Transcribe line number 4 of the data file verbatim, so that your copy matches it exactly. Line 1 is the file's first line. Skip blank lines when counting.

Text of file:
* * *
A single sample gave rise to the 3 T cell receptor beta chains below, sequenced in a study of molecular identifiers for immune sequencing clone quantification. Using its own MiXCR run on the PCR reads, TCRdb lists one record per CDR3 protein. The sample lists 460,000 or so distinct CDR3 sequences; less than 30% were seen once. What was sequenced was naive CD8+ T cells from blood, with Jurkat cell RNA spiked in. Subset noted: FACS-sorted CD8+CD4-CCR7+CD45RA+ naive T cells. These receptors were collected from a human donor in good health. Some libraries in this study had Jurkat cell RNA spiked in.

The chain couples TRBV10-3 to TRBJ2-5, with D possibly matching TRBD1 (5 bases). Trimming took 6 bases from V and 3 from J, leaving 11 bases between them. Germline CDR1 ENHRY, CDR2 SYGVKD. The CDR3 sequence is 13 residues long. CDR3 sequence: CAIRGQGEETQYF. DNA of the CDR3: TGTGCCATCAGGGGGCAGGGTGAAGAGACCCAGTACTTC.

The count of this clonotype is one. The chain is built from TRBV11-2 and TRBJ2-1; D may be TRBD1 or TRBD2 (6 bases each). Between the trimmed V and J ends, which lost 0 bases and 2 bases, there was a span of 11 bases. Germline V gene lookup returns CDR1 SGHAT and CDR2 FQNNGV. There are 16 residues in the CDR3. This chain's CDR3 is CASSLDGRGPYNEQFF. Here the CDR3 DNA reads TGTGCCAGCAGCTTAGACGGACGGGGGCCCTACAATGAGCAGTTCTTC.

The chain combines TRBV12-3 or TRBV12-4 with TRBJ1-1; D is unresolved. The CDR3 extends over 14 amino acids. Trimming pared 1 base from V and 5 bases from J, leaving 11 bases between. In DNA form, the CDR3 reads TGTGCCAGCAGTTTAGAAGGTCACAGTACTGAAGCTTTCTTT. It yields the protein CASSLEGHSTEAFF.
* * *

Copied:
The chain combines TRBV12-3 or TRBV12-4 with TRBJ1-1; D is unresolved. The CDR3 extends over 14 amino acids. Trimming pared 1 base from V and 5 bases from J, leaving 11 bases between. In DNA form, the CDR3 reads TGTGCCAGCAGTTTAGAAGGTCACAGTACTGAAGCTTTCTTT. It yields the protein CASSLEGHSTEAFF.